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Can you describe your experience as a singer/songwriter and was there

any other career you thought about?

I started my career with 10 years as an ad agency producer, writing and recording jingles and scoring TV commercials. I then opened my own studio, and continued writing and recording. At one point I got burned out, left the business, and took a break. Music is all I’ve ever known, so the thought of a different career path was not appealing to me. A few years later the bug hit me again. It wasn’t long before I was writing and recording again, and here we are.

Can you walk us through your creative process when writing a song?

It all starts with a melody in my head. Sometimes I’ll have words, sometimes not. Then I’ll sit down with a guitar or keyboard and workout a chord progression. Then I leave it. If I comeback the next day and can still remember the melody, then I figure it’s memorable, and I’ll keep working on it and record a demo. If I can’t remember it, It wasn’t a strong enough idea to start with.

As far as lyrics, I do use an app on my phone to hold lyric ideas, and I’ll always go there once I have a solid melody to start working with. Then it’s just like putting together a puzzle.

How do you handle constructive criticism or feedback when it comes to

your music?

That’s a tough one. I learned back in the ad agency days not to get too attached to anything, because sometimes a client will want to change something and it will need to change whether you think it’s a good idea or not. My job was always to take the feedback and try to make it work without losing the integrity of the song. Is it easy? No. But oftentimes the end result is better than it was before the change. With Ludlow Creek, we are doing a lot more writing as a band, so our songs can go though lots of changes with the input of all five of us. You have to keep your ego in check!

Can you give an example of a project where you worked collaboratively

with others in the music industry?

Our song Stoney Lonesome Road is a great example of that. I have a very good friend who is a great writer. He sent me the lyrics for that song and I worked up a demo. Then it sat for a few years. As we were looking at songs for Which Way Is Forward, I introduced the song to the band. Together we added a bridge and reshaped the form of the song a bit, and added new instrumentation. The end result is much better than the original demo.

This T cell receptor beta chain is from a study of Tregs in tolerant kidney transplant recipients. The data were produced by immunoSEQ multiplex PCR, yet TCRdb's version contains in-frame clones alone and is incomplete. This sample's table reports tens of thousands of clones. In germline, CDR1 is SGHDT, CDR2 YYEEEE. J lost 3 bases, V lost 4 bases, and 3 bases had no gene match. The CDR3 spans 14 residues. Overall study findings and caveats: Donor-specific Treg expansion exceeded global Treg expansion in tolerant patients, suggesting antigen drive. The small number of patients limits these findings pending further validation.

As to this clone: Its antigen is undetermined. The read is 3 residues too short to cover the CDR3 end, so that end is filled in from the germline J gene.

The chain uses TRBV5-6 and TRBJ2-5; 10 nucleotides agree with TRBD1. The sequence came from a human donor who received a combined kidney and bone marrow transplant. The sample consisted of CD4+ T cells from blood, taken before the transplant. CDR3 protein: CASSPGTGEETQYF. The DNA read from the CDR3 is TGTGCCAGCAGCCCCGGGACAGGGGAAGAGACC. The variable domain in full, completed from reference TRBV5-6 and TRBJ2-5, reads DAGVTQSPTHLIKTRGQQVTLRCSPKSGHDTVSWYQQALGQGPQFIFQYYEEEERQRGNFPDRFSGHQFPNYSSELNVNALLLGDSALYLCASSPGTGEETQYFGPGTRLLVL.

How do you stay current and relevant in the ever-changing music


It’s a tough industry. Just getting your music heard is an uphill battle. I watch, I read, and I listen. I just try to stay aware of what other artists are doing. And everyday I find some little thing that I had no idea about, that is extremely helpful for getting our music out there.

Can you name some of your biggest musical influences and how they have

inspired your own music?

For me, it was The Beatles. I saw them on the Ed Sullivan show, and I knew was going to be a drummer from that moment on. I love that they wrote pop songs, rock songs, love songs, and everything in between. Although I’m no Lennon/McCartney, I try not to second guess my ideas and just write whatever comes out, no matter the style.

Can you describe a time when you faced a creative block and how you

overcame it?

I try not to remember those times! But creative block can happen anywhere, anytime. The one thing I do to try to keep it from happening, is not try too hard. Don’t push it. Let things flow. if it isn’t happening, try working with a writing partner. Often that will break the spell!

How do you ensure that your performances are engaging and memorable for your audience?

The only way I now to do this is just give it your all, and have fun on stage. If the band is having fun, the audience will too. I once heard a great interview with drummer Bill Bruford of Yes and King Crimson where he said “somedays the music shows up, and somedays it does not.” He’s so right. Sometimes no matter how hard you try, no matter how much effort you put into it, that magical thing that happens when the band hits the stage just doesn’t happen. You just have to shrug it off and keep going.

Can you discuss your experience with recording and producing your own


I’ve been lucky to be able to do this, but there are definitely some pitfalls. The first is balancing the engineering side of things with the creative side of things. I can get so caught up dialing things in, that the creativity gets squashed. There is also the issue of how long it takes to record and mix a record. I find myself getting to a point after the recording process that I loose my objectivity. Because of this, I prefer to work with a good mix engineer and a good mastering guy. Six ears are better than two!

How do you balance the artistic and business aspects of being a


It is extremely hard to manage that balance when you are trying to do this on your own. I’ve tried, and I can’t do it. There are just too many hats to wear. I’m blessed to be in a band where we share responsibilities, so no one gets discouraged or burned out, and together we can celebrate our wins, and our losses.


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